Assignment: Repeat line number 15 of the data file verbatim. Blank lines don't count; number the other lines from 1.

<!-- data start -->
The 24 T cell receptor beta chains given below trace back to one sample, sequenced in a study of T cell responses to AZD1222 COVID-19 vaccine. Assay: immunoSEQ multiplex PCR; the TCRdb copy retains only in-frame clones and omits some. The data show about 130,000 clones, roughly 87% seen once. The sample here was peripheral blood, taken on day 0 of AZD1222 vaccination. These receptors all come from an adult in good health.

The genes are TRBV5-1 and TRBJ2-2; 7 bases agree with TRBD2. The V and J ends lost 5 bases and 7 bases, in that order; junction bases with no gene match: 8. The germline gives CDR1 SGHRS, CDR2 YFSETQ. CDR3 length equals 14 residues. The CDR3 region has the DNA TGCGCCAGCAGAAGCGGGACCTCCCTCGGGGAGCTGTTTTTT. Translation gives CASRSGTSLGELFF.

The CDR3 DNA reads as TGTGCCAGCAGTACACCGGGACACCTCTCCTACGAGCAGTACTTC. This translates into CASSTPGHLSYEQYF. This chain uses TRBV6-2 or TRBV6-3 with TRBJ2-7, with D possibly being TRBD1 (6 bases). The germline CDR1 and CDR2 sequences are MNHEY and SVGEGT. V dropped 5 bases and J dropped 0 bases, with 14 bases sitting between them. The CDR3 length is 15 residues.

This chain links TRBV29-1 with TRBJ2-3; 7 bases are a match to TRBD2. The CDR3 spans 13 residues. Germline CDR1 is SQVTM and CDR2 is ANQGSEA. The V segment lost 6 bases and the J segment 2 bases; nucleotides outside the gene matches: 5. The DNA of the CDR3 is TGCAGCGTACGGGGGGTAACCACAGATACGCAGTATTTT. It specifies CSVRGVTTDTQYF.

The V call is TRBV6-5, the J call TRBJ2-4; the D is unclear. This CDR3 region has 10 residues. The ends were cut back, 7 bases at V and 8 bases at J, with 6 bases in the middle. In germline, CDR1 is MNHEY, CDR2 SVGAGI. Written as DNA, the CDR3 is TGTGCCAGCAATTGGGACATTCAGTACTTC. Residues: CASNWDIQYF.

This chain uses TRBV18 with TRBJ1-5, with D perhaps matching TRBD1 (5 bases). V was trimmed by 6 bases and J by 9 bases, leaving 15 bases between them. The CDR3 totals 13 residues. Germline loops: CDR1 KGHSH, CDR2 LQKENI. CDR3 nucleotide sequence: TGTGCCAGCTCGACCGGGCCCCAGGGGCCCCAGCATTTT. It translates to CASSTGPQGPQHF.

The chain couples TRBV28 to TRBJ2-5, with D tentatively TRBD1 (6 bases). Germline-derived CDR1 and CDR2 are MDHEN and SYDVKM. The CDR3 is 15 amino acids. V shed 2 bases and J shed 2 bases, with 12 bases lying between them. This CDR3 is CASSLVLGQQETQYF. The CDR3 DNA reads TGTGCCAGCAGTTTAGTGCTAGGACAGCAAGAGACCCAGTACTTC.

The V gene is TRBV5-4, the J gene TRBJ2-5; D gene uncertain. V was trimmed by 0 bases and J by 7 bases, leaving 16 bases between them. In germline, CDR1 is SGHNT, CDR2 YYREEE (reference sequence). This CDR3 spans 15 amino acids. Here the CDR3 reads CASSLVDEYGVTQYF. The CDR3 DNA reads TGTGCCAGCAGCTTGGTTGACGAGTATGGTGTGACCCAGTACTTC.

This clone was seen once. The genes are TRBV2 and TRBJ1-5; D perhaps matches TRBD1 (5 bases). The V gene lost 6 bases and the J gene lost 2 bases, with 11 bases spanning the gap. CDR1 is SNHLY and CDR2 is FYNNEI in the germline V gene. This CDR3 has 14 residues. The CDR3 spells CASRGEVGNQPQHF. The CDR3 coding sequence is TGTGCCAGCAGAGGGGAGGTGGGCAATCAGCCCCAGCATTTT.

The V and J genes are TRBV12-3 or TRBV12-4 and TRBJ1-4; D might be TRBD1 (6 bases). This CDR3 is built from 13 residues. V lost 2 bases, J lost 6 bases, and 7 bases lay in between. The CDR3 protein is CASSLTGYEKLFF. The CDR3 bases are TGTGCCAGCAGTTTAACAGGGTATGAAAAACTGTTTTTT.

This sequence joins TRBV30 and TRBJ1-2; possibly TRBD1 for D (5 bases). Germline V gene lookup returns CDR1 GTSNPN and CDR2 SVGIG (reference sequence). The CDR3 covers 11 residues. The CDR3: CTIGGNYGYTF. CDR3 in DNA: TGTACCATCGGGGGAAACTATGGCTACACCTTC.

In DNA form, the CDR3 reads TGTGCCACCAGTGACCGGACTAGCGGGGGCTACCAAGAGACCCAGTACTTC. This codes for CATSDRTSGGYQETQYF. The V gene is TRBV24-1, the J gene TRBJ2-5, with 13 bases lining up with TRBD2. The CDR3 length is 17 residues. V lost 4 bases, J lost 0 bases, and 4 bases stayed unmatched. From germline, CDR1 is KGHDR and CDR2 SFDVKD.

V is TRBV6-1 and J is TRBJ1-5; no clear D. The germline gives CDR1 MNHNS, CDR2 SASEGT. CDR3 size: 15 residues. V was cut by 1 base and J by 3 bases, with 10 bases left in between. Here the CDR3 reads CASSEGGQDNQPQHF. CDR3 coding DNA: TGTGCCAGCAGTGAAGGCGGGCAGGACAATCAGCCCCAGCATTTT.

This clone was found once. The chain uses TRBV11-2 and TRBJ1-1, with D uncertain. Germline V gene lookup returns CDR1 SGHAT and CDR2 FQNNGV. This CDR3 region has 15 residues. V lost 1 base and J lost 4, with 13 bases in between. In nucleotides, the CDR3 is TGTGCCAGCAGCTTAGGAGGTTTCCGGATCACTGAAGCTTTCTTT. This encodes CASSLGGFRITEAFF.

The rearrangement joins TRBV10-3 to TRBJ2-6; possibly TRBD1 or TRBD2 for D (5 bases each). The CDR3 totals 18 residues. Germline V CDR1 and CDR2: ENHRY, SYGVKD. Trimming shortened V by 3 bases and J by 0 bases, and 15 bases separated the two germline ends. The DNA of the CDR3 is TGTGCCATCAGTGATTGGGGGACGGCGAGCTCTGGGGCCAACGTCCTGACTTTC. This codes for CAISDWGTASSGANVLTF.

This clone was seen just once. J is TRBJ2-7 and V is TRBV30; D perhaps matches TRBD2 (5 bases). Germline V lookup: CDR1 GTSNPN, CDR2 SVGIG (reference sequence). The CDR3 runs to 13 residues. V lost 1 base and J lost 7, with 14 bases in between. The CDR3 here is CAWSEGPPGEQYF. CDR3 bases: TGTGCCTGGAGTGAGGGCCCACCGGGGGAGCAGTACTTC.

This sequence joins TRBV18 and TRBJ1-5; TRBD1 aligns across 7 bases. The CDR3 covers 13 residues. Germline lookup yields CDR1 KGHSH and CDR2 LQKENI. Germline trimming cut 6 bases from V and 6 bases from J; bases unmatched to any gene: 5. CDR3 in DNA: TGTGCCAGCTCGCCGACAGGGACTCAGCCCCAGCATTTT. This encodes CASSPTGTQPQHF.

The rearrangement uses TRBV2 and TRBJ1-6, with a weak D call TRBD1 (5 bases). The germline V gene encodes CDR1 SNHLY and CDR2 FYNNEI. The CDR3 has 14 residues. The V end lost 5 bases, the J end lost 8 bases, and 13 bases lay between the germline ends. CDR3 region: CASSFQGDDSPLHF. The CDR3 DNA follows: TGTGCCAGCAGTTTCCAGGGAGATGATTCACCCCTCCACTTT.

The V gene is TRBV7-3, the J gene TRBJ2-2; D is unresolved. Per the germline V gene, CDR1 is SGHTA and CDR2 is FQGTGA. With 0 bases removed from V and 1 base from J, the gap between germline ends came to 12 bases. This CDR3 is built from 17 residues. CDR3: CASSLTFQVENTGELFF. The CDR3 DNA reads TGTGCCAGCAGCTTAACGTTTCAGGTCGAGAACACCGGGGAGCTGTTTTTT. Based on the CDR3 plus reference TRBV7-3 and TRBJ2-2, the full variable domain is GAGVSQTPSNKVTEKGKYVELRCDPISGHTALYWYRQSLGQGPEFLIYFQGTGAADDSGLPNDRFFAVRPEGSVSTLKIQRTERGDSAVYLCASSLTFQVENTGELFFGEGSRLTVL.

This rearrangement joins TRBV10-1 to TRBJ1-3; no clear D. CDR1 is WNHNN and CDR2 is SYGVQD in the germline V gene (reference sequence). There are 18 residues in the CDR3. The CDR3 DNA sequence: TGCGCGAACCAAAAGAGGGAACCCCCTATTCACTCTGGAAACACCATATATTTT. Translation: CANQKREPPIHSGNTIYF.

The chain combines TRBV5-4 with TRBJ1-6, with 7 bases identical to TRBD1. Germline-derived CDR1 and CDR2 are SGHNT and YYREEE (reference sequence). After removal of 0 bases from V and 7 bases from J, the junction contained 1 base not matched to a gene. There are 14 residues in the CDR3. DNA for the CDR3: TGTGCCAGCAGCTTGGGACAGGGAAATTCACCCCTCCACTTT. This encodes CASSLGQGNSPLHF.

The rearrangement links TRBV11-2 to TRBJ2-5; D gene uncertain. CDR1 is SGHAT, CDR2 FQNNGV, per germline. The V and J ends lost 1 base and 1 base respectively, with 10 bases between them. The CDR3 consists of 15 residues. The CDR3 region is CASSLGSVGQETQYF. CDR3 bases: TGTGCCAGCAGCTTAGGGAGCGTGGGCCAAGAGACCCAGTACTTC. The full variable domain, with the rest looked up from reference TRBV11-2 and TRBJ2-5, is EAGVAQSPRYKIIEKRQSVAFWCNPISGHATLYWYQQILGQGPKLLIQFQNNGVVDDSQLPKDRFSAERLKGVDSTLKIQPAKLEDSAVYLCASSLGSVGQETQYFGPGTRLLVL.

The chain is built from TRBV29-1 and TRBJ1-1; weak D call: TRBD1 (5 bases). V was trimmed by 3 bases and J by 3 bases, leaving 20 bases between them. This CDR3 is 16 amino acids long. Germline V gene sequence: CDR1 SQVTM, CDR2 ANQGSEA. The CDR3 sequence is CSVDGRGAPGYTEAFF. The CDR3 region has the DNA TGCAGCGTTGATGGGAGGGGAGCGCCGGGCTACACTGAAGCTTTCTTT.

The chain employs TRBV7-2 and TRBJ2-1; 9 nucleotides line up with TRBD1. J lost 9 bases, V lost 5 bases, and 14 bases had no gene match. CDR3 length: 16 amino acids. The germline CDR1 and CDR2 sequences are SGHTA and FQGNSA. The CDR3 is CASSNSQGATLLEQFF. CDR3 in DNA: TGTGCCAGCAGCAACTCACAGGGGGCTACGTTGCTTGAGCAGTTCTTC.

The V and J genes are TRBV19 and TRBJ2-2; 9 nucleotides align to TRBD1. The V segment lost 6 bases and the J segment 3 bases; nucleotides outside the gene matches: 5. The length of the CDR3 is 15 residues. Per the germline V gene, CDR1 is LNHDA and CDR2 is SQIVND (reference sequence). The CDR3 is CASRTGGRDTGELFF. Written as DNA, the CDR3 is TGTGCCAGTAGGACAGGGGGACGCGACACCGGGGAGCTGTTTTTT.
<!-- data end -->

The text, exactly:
The rearrangement joins TRBV10-3 to TRBJ2-6; possibly TRBD1 or TRBD2 for D (5 bases each). The CDR3 totals 18 residues. Germline V CDR1 and CDR2: ENHRY, SYGVKD. Trimming shortened V by 3 bases and J by 0 bases, and 15 bases separated the two germline ends. The DNA of the CDR3 is TGTGCCATCAGTGATTGGGGGACGGCGAGCTCTGGGGCCAACGTCCTGACTTTC. This codes for CAISDWGTASSGANVLTF.